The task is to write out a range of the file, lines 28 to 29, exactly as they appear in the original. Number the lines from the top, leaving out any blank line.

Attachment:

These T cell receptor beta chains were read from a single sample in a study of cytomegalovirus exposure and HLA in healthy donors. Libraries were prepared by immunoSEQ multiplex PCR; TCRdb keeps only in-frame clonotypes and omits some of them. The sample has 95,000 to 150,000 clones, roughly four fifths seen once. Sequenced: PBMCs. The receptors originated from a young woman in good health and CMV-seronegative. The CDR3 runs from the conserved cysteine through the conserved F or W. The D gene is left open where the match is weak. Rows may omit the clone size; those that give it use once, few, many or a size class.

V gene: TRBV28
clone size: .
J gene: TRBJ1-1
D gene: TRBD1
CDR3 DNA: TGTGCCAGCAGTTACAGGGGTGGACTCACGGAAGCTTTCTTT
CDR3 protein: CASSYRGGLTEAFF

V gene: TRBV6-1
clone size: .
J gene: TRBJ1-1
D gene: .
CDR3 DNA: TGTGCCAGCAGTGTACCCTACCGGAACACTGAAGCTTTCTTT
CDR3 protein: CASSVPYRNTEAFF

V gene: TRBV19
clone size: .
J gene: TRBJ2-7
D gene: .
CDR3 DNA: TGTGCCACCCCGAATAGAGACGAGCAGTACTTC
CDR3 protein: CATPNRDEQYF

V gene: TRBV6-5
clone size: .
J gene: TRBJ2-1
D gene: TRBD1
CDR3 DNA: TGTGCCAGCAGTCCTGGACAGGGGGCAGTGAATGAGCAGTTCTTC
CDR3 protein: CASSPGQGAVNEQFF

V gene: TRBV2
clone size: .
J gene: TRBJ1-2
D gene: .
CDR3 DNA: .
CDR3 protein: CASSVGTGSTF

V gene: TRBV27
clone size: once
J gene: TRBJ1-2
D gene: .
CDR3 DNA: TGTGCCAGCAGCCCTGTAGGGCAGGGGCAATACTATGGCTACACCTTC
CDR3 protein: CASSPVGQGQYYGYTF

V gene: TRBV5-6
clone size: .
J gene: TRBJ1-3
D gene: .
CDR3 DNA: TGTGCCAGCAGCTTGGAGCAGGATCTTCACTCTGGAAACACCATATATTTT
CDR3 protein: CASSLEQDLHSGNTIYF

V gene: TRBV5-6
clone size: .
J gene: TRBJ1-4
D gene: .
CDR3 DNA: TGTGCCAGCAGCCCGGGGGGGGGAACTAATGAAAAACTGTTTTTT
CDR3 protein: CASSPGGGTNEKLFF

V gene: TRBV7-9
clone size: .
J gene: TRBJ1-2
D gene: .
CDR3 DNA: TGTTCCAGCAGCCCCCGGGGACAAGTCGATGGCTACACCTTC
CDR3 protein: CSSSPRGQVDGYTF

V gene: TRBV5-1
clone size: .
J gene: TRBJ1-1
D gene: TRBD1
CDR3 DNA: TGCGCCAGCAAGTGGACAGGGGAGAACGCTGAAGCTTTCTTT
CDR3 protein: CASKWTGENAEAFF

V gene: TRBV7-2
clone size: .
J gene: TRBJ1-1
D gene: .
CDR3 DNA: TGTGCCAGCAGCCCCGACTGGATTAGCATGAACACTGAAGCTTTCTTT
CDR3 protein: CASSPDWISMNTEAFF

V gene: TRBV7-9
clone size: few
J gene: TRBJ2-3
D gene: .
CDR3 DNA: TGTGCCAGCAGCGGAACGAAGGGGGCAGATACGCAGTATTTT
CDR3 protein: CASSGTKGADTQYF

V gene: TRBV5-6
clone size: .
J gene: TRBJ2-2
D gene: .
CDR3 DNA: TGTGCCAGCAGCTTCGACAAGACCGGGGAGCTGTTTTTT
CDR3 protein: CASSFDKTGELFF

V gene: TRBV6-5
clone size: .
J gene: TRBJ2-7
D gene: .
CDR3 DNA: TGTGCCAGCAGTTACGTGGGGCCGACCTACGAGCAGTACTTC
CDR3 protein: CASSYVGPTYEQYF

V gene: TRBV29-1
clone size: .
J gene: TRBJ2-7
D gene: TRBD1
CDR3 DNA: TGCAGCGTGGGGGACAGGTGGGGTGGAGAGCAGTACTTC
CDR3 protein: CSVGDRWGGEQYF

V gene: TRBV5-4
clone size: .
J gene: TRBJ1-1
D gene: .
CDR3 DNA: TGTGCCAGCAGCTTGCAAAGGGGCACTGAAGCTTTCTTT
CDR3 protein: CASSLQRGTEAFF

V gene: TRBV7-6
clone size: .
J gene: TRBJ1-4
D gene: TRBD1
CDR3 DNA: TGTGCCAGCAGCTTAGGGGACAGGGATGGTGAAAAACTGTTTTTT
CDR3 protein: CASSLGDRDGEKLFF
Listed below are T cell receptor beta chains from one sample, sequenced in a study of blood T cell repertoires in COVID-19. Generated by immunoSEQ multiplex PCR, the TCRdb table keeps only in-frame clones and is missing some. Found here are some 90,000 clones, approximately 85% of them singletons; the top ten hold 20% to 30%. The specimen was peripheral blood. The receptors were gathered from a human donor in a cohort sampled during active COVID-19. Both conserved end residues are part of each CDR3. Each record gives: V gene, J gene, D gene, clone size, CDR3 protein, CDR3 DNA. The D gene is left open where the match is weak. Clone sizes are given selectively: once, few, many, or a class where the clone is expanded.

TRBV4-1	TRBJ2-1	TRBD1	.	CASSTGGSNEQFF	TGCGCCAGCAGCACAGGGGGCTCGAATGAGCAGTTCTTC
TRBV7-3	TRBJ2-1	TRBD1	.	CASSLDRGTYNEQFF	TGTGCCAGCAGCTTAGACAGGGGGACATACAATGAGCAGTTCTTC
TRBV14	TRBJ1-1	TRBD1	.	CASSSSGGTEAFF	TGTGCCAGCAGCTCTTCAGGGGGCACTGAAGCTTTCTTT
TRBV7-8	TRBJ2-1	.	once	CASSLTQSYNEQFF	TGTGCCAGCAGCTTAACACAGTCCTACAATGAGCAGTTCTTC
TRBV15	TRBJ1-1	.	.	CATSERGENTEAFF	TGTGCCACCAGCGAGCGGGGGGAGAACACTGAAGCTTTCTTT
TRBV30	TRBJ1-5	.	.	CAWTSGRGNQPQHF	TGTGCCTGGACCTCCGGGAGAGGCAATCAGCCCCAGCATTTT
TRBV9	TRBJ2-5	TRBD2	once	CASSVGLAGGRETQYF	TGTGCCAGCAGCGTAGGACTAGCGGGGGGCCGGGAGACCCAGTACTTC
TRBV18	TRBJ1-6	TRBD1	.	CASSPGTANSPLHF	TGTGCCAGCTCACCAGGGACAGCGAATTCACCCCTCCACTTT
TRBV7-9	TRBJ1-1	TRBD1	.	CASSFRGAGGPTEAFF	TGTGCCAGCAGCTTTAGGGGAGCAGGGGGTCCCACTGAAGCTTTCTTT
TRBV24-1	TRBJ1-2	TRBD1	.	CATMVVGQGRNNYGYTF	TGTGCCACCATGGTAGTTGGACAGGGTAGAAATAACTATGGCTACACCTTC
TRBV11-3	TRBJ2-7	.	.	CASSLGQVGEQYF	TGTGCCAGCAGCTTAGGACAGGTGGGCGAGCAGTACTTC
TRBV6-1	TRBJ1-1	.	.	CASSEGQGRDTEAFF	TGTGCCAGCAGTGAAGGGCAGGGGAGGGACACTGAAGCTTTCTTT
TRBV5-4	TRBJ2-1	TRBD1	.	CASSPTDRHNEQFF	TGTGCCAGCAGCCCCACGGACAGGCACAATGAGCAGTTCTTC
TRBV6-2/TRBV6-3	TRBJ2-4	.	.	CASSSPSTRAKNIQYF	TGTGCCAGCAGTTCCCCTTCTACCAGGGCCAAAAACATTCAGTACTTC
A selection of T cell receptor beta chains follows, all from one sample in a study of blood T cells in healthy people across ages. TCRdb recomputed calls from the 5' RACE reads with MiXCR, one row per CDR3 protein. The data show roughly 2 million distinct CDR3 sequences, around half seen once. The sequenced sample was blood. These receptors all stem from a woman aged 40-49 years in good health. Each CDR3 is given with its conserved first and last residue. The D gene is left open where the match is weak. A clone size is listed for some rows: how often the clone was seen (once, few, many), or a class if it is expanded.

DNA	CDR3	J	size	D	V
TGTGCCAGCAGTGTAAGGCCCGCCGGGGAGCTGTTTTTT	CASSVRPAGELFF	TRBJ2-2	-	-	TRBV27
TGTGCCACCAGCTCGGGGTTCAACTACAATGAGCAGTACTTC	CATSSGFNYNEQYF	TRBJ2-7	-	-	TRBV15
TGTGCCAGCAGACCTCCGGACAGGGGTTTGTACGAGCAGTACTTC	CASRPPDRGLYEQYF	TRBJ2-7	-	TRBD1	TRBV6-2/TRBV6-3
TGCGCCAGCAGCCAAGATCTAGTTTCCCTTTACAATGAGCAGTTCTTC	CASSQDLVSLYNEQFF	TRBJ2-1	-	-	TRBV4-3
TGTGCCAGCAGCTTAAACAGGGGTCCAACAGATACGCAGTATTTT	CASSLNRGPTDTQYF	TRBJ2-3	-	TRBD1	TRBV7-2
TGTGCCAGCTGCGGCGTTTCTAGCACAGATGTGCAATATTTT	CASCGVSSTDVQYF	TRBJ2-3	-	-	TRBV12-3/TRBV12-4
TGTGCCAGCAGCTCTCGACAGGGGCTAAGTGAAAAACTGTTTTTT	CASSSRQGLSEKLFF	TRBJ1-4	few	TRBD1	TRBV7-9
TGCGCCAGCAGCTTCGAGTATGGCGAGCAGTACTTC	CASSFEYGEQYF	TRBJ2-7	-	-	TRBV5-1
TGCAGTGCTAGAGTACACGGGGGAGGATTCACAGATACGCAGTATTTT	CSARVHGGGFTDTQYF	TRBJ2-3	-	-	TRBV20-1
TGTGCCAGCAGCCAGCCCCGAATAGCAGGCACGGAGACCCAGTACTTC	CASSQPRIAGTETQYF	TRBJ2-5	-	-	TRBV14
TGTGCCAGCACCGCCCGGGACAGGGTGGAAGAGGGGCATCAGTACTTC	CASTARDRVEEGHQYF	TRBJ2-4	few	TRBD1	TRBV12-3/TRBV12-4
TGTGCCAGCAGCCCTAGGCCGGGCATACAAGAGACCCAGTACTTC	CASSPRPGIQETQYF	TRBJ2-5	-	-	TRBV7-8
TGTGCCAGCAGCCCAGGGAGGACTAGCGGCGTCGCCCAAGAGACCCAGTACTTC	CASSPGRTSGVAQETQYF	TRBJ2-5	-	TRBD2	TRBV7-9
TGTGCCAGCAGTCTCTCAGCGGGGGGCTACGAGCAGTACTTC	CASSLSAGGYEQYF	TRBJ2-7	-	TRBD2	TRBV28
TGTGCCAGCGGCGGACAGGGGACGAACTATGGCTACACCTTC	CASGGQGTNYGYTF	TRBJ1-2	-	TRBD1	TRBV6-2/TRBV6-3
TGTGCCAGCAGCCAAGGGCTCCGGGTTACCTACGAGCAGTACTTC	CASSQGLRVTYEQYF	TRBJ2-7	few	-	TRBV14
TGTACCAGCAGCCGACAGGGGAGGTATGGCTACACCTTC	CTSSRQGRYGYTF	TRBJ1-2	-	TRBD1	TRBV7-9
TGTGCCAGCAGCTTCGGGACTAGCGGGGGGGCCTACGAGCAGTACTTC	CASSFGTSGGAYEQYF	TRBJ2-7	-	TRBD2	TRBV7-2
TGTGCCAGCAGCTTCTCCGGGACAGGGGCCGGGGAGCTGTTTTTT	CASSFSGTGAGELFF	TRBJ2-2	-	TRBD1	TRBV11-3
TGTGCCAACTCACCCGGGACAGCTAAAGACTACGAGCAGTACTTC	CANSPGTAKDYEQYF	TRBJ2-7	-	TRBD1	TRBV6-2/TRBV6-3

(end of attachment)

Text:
J gene: TRBJ1-2
D gene: .